One of the most intriguing crops she has also came from a neighborly "share" that, in turn, came from another "share"! Her neighbor, a WWII veteran, got the seeds for his tomato plants from a German guard in a prison hospital. For 60 years he has grown those tomatoes and now, has shared them with her. Fabulous!!!

I was so taken with her story that I called her and talked to her mom for quite awhile (she was in the garden!) and they were gracious enough to share one of her recipes. Here is a big The Red, White and Food thank you...for sharing so much!

To find a C.S.A near you, click on this link:

Minty Green Bean Salad...deliciously refreshing and summer-y

1 pound fresh green beans
1 clove garlic, minced
2 tablespoons chopped onions
1-2 sprigs fresh mint leaves
3 tablespoons extra virgin olive oil
1 tablespoon cider vinegar
1 teaspoon snipped basil
1/4 teaspoon prepared mustard
1/2 clove garlic, minced
sea salt and fresh black pepper

Cook green beans until tender but still crisp and drain. Put in a medium bowl and mix with garlic, onion and mint. In a small glass jar, mix olive oil, vinegar, garlic, basil, mustard, sea salt and pepper. Shake well. Pour over green beans and toss well. Let stand 1 hour to let flavors blend.

Note: When I made this, I made twice the amount of dressing to use again and added in a little more basil and mint.

Saturday, July 24, 2010

The Power of Great Design

Hmmm... I don't know why the header is pulling up "Saturday" because it is actually "Monday". Oh well, whether you are visiting on Meatless Monday just for today and one recipe, I am so glad to "see" you ! If you are here because you think our meeting "meatless" like this could turn into an every day of the week, every week of the month, life-long adventure, I am thrilled! I have gotten lots of questions about my new vegetarian eating plan and I am happy to share everything, starting with the first 2 things I had to learn, even for eating well on Meatless Mondays.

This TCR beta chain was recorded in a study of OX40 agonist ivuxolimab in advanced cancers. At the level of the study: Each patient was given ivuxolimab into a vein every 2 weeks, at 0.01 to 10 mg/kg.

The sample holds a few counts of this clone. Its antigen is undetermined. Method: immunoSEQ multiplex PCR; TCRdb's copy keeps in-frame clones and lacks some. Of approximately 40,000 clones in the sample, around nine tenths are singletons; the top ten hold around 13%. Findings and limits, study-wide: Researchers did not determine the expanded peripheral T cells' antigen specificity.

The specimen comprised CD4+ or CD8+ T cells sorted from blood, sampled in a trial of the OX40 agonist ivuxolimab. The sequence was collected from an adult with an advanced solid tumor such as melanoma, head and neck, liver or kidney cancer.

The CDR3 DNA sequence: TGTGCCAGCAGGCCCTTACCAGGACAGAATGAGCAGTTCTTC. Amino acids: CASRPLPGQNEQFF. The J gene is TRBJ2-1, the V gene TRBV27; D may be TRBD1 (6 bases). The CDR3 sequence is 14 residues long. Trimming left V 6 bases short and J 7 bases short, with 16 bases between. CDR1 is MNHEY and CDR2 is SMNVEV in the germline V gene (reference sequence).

Most choose to become "(fill in the name it)" for very personal reasons. I had more than several and as I learn more, that list continues to grow. This decision was so right for me. I feel terrific and am having a blast. But, I do not like being proselytized...Talk to the hand!  And so, I am just going to share some tips so that if you do choose, even for a day, to go veg, that day will be a big building block in your overall health and will support your own personal journey. For more specific info, you can always email me. I love mail!

Here are the first two things I needed to learn:

Number 1: Time management

I was concerned I would be in the kitchen all day, which, hey, I would love but just isn't practical.  I do have a life. Clients to see and orders to fill. The great news is that I start dinner about 6:00 and eat about 30-45 minutes later. There are some recipes I make the night before (while cooking other things) so they can chill or whatever. But overall, the kitchen time is surprisingly breezy.

Number 2: Plate design.

Not this... (actually served in some restaurants as their meatless option! Talk about gag order...)

                                        Soggy Plate

But this....Here is a great visual "cheat sheet" for a balanced veggie meal that I got from a wellness group in New York. It takes all the guesswork out. No worries, no protein angst, just great eats:

Great design is everything in architecture, beauty, fashion and food....everything, and I eat first with my eyes. The good news is vegetarians work with a list of masterpieces. It isn't called the Plant Kingdom for nothing!!! There are a phenomenal number of beautiful foods to try out and what a joy to be exploring foods outside the "frequent 10". Most Americans cook and/or eat the same 10 foods over and over and over. Take a look at these beauties...and these are just a few of the veggie Kings and Queens! Legumes, fruits, grains...get in front of that camera! 

With that powerful, plant-rich plate in mind, here is a luscious salad made from the figs my neighbor brought over. Sweet and short-seasoned fresh figs are also available at farmers' markets and some regular grocery stores. The recipe is from my friend Stuart (not my pup!!) who is a chef on the West Coast. There are no exact measurements. Just remember the reduction will also be your salad dressing, and so add in vinegar, perhaps a smidge more butter, until it is the amount you need to dress your salad and taste to see if you need a little more honey to balance it out.

This is regal stuff, magnificently designed from the Plant Kingdom. Just add some fabulous whole grain crackers and you have a Power Plate! I served this with a gorgeous chilled beet soup, but in larger portions, it could be a light, stand alone meal.